Now as we know Dr Google is often very wrong, but the fact is people can and do know a lot more than before, and the old days are never coming back. Dismissing the thoughts and concerns of patients is just not good enough: they are providers of a service that users have paid for.

    I have said it before and I'll say it again: a GP friend says that a full 50% of her appointments are directly or indirectly (e.g. psychosomatic physical problems) MH related - which suggests that 50% of all GPs should be MH experts. But the figure is much lower. This needs to change. I respect the NHS and think it does enormous good, but it needs to change.

    Far too many people are left withering on the vine, given pills with little warning about often drastic side effects (yes I'm looking at you Mr SSRI 'first line'), or told to get in a very long line for CBT or psych appointments. In the meantime, erm, just manage yourself please, and if you can't, clog up A&E where treating you is vastly more expensive.

    In a world that sees to create ever more MH disorders, for whatever reason, it's just not good enough.

    Albert

  8. #88

    Re: GP won't prescribe me pregabalin.

    Quote Originally Posted by hanshan View Post
    An interesting article on the cost of pregabalin and effect on prescribing -

    http://www.pulsetoday.co.uk/nice-ret...e#.VLMK2yuUeSo

    Any doctor can write a private prescription. They just don't use their NHS prescription forms, or cross out the NHS bit.

    I found a price of around 80 GBP for 56 x 300 mg Lyrica, If you took one per day (single dose per day not recommended, but would save money), it would cost about 1.43 GBP per day. (The following is for information purposes only - not to be taken as a recommendation or endorsement).

    http://www.assetchemist.co.uk/search..._300MG_56_Caps

    Nevertheless, since pregabalin is NHS licensed for anxiety, your doctor would almost certainly be duty-bound to write out an NHS prescription.
    So I had an appointment with a psychiatrist who agreed with me that pregabalin would be a good medication to try so he wrote a recommendation to my gp to prescribe it. I speak to my gp and he tells me he has to get approval to prescibe it because pregabalin is not licensed for anxiety in scotland. I say ok and he tells me he will get back to me. Three weeks later after calling every week he finally speaks to me and falt out refuses to prescribe it being very rude in the process he told me it has a high street value as a reason not to prescribe it, I was shocked he didnt let me say anything then said i will increase your mirtazapine dose (i have been on 3 different anti depressants with no positive effect).

    Basically I dont know what to do I feel this medication could really change my life. I just dont know what to do has anyone been through a similar situation?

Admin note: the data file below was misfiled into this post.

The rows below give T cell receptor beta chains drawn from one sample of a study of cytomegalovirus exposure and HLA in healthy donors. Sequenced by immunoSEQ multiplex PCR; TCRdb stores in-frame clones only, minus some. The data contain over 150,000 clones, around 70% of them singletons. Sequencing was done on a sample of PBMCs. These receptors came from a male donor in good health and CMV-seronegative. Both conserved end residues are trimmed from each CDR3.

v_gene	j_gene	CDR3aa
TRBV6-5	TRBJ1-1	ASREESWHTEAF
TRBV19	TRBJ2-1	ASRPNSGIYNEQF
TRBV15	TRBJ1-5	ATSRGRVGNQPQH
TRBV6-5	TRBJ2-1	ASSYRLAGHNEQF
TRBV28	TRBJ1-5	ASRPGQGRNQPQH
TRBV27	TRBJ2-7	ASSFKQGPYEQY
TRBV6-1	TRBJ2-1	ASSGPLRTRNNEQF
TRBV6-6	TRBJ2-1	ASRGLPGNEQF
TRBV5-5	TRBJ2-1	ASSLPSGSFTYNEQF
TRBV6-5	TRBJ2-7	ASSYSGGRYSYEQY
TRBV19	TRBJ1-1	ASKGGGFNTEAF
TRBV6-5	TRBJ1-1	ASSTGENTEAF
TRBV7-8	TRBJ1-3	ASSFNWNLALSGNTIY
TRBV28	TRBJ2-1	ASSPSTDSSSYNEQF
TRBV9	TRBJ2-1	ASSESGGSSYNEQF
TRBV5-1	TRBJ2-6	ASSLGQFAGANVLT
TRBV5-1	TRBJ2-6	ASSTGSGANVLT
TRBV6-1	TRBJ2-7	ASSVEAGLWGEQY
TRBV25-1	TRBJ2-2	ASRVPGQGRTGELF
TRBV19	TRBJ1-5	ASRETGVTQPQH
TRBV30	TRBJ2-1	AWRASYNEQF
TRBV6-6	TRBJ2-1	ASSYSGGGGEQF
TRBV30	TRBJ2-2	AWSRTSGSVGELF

Ps. My psychologist who I do CBT with doesnt know what to do either, I've hit a brick wall and need to be medicated properly before I can start improving in any way.

  9. #89
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    Re: GP won't prescribe me pregabalin.

    Sorry to hear this Scorm. Suggest you read this thread from the start in detail as most of the key themes are here. What has changed is that druggies seem to have sadly taken Preg under their wing in recent years, and that has resulted in Preg changing its legal status and GPs have become more aware of the risks - e.g. that patients will either take dangerous amounts to get high, or take the pills and sell them and use the money for hard drugs etc.

    My advice is the same as 4 years ago - change doctors, try and find a good one in the locality a friend can recommend, and take your pysch's letter to them, and maybe even encourage them to discuss between themselves on the phone or in person.

    It seems you can get Preg in Scotland for GAD and I think there are examples on this thread. But it's a question of jumping through more hoops than in E&W, sad to say. Good luck - you will get there.

    Albert

  10. #90
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    Re: GP won't prescribe me pregabalin.

    My pregablin comes with a little yellow class C warning sticker now - that's the only difference I've noticed.
    Tolerance is a strange thing since it doesn't appear to be consistent. I've been on pregablin with diazepam "as needed" (which in my case is use to stretch my boundries for agoraphobia exposure) and i've never felt the need to adjust my doses of any of it.

    I guess the problem is since these problem are, after all, mostly in in our minds (well mine is - I won't speak for everyone) the placebo effect is very effective too. Maybe my Diazepam and Pregabalin do nothing at all now but since I believe they do - they do.

    Who knows.. as long as I'm continuing to get better I just don't care.

    I had to get my Pregabalin initially as a recommendation letter to to my GP from a Priory Psychiatrist and Psychologist assessment session - before that I was just offered sertraline and citopram - nethier of which I was going to touch with a barge pole since I had pretty bad emotophobia (vomit phobia) at the time and those both have nausea/vomiting listed as a common side effect.